Prior to purchasing this book, I was skeptical of picking it up. Ever since post-Iraq and Afghanistan invasion, there's been a flood of military related literature into the market. There's been some good accounts, and some pretty bad efforts. When I saw this I thought of the latter category. However after taking a chance and after racing through it, I'm pleasantly surprised and Seal Team Six has entered the realm of some of my favourite reads.
The book is well written. There is little error in grammar and punctuation, and many of the historical facts seem nailed down -- although with the caveat, I haven't done research into them. The type face is well set out and the use of contents make re-reading accessible. Wasdin and Templin's style of writing is engrossing. You want to continue to read and read. The language is broken down well, and newcomers will be welcome to the book. There's even a glossary at the front of the book to assist you in some of the book's more difficult to understand phrases.
As well as first hand information that Wasdin provides, there is also a bibliography to be mentioned. Although it is short, it displays that Wasdin took care to reinforce his points and facts, and secondly that he is encouraging you to read more about the elite fighting force. This is a positive for me.
Wasdin's work ranges from when he was an abused child, up to enlisting in the Navy and then onto the SEALs. From the damaging, dangerous and violent battle of Mogadishu we get to the end where he discusses life outside of the SEALs. It's a truly remarkable story. The punishment he suffered as a child, up to the searing reports on the streets of war-torn Somalia hits you with different emotions and combine to make excellent reading.
There are many other positives in the book. The SEALs demanding training, BUD/S is a hell-like ordeal and reading it makes you want to get up and about. His descriptions of weapons he uses and spending thousands of rounds on the range are informative. The sniper school he attends shows the grueling hard work of the job. I also found little things like SEALs relationship with Delta force interesting, along with the stories of past exploits of SEAL heroes.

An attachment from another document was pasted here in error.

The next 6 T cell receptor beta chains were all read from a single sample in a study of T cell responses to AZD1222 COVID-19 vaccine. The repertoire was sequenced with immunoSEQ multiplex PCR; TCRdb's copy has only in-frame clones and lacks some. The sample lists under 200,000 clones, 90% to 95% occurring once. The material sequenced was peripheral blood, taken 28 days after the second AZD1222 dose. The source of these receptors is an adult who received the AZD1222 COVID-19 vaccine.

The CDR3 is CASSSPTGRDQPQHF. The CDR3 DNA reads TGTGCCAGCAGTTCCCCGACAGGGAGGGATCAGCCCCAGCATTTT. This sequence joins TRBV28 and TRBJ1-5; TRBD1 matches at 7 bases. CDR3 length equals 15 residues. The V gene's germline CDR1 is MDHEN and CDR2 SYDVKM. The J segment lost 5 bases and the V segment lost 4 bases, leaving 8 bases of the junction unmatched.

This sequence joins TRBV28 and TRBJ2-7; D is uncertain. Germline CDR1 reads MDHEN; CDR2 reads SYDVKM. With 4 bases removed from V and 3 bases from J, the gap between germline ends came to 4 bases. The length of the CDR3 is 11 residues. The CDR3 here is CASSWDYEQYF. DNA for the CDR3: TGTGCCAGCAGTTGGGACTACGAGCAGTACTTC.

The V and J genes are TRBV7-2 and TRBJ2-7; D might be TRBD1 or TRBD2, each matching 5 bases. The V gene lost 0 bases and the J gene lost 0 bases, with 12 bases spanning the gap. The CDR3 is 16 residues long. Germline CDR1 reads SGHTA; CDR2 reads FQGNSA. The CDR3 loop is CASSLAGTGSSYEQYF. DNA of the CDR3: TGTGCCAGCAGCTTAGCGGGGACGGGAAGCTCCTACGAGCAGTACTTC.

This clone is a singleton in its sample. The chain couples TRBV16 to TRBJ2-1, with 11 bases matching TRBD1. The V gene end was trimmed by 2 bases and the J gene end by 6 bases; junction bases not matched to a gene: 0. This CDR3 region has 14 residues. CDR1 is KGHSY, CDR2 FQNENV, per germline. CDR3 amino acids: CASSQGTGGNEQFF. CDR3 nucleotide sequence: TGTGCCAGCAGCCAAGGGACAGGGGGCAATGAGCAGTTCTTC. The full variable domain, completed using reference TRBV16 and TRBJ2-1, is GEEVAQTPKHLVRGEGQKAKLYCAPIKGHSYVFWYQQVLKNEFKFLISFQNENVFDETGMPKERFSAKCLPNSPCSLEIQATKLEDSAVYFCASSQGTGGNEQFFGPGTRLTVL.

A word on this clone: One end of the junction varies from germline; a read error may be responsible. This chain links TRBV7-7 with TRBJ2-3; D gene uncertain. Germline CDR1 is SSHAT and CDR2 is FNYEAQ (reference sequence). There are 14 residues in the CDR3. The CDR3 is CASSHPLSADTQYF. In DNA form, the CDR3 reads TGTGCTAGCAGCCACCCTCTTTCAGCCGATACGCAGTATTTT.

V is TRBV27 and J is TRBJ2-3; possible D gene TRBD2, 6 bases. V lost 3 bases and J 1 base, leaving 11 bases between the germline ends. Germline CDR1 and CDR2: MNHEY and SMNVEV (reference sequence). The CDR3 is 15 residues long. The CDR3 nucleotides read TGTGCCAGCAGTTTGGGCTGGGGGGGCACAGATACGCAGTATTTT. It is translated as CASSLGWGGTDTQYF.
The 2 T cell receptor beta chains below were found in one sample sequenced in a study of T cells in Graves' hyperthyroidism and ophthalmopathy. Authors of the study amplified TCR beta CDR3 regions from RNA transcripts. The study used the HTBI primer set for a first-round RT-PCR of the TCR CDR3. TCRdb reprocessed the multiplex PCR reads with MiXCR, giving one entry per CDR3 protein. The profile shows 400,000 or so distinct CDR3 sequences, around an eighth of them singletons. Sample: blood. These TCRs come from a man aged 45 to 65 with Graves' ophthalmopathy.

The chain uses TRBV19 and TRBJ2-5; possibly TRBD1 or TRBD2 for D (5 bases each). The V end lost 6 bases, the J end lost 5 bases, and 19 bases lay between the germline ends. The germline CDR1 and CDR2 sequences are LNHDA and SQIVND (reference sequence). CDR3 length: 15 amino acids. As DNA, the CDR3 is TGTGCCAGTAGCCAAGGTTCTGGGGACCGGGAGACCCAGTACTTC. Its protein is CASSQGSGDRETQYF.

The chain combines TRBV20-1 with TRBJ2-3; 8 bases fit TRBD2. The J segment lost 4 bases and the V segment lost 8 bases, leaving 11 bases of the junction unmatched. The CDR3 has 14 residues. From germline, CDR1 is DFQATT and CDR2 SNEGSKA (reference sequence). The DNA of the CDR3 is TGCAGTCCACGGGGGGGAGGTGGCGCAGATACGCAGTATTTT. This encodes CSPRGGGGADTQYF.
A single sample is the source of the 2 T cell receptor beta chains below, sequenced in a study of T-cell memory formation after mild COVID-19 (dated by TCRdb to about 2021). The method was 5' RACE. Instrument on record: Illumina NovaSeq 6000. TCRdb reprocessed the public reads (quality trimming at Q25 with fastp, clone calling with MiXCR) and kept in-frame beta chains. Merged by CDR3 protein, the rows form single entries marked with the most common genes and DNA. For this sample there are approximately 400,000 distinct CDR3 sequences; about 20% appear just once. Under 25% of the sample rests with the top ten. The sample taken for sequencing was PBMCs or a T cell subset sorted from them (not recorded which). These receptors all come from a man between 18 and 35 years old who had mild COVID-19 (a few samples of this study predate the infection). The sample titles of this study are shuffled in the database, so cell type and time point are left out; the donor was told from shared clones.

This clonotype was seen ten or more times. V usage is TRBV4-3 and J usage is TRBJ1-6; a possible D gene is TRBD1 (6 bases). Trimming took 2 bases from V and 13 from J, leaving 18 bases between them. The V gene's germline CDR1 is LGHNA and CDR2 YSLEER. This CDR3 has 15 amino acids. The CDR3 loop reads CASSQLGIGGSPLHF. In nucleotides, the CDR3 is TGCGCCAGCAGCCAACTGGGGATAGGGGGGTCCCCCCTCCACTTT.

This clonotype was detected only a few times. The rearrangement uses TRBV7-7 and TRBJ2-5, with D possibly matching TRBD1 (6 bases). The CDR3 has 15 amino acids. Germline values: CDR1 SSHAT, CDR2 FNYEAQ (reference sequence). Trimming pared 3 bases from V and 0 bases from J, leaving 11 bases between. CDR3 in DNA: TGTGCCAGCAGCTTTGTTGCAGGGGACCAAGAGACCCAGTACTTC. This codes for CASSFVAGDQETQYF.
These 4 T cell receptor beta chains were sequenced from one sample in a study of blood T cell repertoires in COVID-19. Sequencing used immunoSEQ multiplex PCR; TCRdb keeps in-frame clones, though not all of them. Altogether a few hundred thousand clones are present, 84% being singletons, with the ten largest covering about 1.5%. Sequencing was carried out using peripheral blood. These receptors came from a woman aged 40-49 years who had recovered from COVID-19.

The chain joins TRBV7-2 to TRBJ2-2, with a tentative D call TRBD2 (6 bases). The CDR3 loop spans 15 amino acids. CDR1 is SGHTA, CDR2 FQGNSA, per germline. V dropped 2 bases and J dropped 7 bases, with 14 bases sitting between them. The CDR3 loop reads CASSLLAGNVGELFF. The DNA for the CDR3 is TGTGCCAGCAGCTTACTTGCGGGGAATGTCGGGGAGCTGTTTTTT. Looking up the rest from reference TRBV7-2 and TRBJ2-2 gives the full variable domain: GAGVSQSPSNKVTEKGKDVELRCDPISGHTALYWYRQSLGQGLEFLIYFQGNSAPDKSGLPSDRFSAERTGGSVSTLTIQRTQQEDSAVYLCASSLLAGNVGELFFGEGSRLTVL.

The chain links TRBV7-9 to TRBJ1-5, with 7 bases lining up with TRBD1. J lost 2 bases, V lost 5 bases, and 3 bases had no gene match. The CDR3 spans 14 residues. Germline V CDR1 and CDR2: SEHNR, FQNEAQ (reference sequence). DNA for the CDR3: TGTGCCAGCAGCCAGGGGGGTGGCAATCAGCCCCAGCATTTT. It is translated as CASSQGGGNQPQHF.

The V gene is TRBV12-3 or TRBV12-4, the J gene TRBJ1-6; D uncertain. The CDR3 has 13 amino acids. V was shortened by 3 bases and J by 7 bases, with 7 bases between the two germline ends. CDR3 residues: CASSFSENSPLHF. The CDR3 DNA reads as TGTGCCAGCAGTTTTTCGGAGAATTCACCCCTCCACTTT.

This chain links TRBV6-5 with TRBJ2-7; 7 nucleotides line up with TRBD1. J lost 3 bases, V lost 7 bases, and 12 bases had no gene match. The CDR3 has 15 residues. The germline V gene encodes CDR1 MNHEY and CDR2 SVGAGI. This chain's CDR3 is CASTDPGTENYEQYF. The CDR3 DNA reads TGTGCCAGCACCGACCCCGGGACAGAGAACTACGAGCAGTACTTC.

However, despite its many good points, it has a couple of faults. The chapter on the Safe House in Mogadishu read like a diary, and break up the tone of the book. Furthermore, the use of past/present gets conflicted. As well as this, the book acts as a baseplate for Wasdin's criticisms of the Clinton administration over their handling of the Somalia mission. Also, his references to God and sometimes the over-patriotic tone of the book can be a little annoying. I've nothing hugely against what he's saying (as an Irish man, I'm inclined to agree with his comments on the Clinton/Somalia disasters), but for me, they distort the book's message. After all, it is an auto-biography, and these are to be expected.
I deeply enjoyed this book, it further reinforces the quality of the US armed forces, and in particular, the efforts and dedication of the Special Forces, a subject I'm enormously interested in. I've tried to recommend this book and will continue to strive to do until someone reads it! I would go so far to admit it could be used among scholarly research for a student wishing to do research on the SEALs, special forces or Operation Gothic Serpent, and the Battle of Mogadishu.
I'm going to give this four stars, despite the fact I loved it, but it isn't absolutley perfect - although it comes close. I find it difficult to give five stars. This is highly recommended, give it a go.